The global economic environment is weak with Japan’s major trading partners such as the US and Europe trapped in an environment of low or no growth. In response to the stronger yen and cost pressures since the mid-1980s, Japanese manufacturers have moved production overseas, reducing the benefits of a lower exchange rate.
Japan’s export industries have declined over the last 20 years. In 1992 Japan exported about 67 percent of the total exports from major Asian mainland exporters such as China, South Korea, Thailand, Malaysia, Singapore, Indonesia, India, The Philippines and Taiwan. In 2003 Japanese exports were more than 30 percent of major Asian mainland exports. By 2012, it was about 15 percent the size of these Asian mainland exporters.
Many Japanese exporters are financially weak. Japanese firms no longer have a significant technological advantage over competitors, primarily from South Korea, Taiwan or China.
Devaluation of the yen also pushes up the cost of imports. Since March 2011, Japan’s trade balance has been negative, reversing decades of surpluses. This reflects the shift of production overseas. But the most significant factor is the Fukushima nuclear disaster, which led to the shutdown of Japan’s nuclear power plants. This has increased import of fuel, oil and liquefied natural gas.
Increasing inflation to the targeted 2 percent level is designed to break the hold of disinflation or deflation on the economy. It is seen as essential for strong nominal growth, increased consumption and ultimately reducing debt.
Unfortunately, the simple adoption of a target does not guarantee rising prices. Before the recent initiatives, inflation, including energy but excluding cost of fresh food, fell 0.5 percent per annum in the year to March 2013, the highest rate of deflation in two years. There are limited signs of higher prices in the wider economy, at least as yet. The new initiatives may also create the wrong kind of inflation.
Japan needs demand-driven inflation, reflecting the effect of increasing wages, higher consumption and increased purchasing power. Lack of rising income, low economic growth and an aging population means a structural lack of demand. This is exacerbated by over-supply and excess capacity in many industries.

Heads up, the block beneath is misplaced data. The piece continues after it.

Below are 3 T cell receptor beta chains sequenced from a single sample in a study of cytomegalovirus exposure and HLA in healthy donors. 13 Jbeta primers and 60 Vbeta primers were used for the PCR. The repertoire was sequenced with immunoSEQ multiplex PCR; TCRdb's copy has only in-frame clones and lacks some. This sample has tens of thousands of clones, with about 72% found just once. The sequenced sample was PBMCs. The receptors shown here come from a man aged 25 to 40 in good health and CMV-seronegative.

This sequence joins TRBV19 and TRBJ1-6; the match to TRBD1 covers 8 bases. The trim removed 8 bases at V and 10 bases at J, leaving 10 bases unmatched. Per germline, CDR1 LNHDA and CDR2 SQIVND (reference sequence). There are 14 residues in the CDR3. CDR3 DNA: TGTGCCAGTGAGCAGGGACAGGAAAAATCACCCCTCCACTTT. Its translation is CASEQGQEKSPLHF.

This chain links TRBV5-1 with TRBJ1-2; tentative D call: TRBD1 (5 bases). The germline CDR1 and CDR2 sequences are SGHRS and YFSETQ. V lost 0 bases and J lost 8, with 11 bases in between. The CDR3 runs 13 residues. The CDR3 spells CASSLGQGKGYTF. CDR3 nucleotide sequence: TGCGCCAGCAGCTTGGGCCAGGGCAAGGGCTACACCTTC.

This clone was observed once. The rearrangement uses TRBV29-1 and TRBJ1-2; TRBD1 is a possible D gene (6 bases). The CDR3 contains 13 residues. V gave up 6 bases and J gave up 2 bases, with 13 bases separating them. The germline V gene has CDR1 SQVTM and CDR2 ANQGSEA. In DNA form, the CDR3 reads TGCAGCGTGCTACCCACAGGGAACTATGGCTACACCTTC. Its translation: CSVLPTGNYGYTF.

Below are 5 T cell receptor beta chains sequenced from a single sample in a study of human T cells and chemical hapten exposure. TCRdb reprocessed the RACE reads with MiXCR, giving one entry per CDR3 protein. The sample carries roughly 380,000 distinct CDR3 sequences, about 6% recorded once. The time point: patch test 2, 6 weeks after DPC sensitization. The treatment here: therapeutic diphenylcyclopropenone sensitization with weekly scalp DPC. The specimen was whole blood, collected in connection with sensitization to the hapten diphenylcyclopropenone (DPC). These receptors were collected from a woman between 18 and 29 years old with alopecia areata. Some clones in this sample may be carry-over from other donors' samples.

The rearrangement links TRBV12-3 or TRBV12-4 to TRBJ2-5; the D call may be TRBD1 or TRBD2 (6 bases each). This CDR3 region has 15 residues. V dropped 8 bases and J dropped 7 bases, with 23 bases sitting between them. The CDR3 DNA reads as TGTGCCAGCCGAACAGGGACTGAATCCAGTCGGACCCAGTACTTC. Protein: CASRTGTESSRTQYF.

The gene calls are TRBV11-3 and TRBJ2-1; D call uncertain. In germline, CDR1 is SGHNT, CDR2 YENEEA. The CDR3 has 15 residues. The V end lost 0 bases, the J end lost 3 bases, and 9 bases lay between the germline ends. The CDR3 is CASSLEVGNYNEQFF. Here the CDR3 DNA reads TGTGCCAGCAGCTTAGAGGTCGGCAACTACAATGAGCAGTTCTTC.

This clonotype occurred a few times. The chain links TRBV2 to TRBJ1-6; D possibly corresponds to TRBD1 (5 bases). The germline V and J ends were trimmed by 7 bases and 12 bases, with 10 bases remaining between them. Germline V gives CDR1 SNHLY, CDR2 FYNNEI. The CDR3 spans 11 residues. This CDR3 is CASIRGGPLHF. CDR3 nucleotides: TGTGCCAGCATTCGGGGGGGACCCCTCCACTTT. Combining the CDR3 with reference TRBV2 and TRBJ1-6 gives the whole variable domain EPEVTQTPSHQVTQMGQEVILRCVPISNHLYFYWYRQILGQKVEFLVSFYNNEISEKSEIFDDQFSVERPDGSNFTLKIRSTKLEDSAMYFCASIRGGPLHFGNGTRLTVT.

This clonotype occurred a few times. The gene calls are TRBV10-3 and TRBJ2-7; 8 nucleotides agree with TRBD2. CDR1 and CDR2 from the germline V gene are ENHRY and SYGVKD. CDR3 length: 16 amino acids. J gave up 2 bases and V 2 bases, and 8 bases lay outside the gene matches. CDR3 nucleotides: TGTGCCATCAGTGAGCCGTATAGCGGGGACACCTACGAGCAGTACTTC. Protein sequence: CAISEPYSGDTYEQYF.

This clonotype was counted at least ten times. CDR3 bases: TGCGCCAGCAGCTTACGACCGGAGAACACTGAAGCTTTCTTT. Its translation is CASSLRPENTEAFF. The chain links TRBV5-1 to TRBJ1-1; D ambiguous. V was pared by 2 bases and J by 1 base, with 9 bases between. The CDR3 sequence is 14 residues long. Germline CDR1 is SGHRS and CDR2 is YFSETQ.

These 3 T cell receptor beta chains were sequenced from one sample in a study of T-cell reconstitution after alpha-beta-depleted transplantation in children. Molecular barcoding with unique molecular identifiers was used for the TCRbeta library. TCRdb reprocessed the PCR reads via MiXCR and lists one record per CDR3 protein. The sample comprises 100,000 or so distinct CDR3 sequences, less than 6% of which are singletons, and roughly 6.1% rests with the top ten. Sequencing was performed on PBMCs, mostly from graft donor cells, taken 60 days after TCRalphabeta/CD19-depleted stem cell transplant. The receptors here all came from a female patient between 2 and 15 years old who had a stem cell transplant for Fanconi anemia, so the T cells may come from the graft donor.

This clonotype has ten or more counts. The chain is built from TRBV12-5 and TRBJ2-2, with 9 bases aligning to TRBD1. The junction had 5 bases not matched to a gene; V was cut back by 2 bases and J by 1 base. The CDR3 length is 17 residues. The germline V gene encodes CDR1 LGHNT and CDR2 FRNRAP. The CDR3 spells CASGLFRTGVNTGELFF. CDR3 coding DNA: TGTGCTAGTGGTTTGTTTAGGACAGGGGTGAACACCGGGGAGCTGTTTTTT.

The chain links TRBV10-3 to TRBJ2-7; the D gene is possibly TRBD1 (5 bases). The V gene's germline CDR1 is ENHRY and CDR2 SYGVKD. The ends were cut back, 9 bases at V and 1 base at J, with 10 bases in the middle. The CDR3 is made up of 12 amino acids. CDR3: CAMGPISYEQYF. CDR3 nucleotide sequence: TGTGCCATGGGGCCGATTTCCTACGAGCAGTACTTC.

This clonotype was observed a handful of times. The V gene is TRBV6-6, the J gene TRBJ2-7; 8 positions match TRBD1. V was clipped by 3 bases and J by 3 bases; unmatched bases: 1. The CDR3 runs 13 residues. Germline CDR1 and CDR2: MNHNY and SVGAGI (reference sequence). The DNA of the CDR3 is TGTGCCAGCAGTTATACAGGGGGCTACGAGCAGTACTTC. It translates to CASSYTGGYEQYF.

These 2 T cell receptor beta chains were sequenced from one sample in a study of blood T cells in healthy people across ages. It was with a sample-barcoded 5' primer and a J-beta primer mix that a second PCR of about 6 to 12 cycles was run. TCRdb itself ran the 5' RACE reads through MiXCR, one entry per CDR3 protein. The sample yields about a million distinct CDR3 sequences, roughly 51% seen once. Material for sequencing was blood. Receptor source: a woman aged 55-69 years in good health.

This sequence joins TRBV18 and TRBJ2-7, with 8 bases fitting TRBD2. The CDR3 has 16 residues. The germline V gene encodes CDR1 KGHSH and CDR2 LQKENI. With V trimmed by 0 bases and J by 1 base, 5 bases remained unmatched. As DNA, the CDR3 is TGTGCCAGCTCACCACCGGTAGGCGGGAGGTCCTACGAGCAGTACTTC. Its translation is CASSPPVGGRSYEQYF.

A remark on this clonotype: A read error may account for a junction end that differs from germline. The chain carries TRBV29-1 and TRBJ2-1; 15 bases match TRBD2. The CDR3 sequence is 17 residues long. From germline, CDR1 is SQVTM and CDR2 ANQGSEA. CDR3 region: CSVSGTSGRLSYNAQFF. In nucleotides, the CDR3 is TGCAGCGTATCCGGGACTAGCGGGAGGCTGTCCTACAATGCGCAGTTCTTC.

Current policies are more likely to create cost-push inflation. Devaluation of the yen has increased the cost of imported goods, such as energy, which has increased electricity cost by 11 percent. Higher costs may, in fact, reduce consumption unless incomes rise commensurately. But wages reached their lowest level since 1992 in January 2013, albeit before the current initiatives.
Stagnant incomes are not offset by the wealth effect of higher stock prices. The bulk of Japanese savings are held as low-yielding bank deposits. Over 80 percent of households have never invested in any security; 88 percent have never invested in a mutual funds. Shares represent around 7 percent of Japanese household financial assets, compared to around 25 percent in the US. Rising stock prices affect a very small portion of the population, boosting consumption of luxury items rather than driving broad-based increases in consumption.
The conventional analysis that the current initiatives will increase consumption may prove incorrect. Rising costs may reduce purchasing power, unless matched by rising wages and real incomes. This would reduce spending and confidence, reducing the effectiveness of Abe-nomics.
The chances of Abe’s programme succeeding are limited. The failure of popular Prime Minister Koizumi’s ambitious policies in the early 2000s evidence the difficulty of implementing even modest reform in Japan. Bloomberg columnist William Pesek summed up the increasing doubt: “This faith that Japan is just one huge spending package away from bliss is becoming more detrimental with each passing year and credit downgrade. Abe-nomics really is more religion than reality.”
Satyajit Das is a former banker and author of Extreme Money and Traders Guns & Money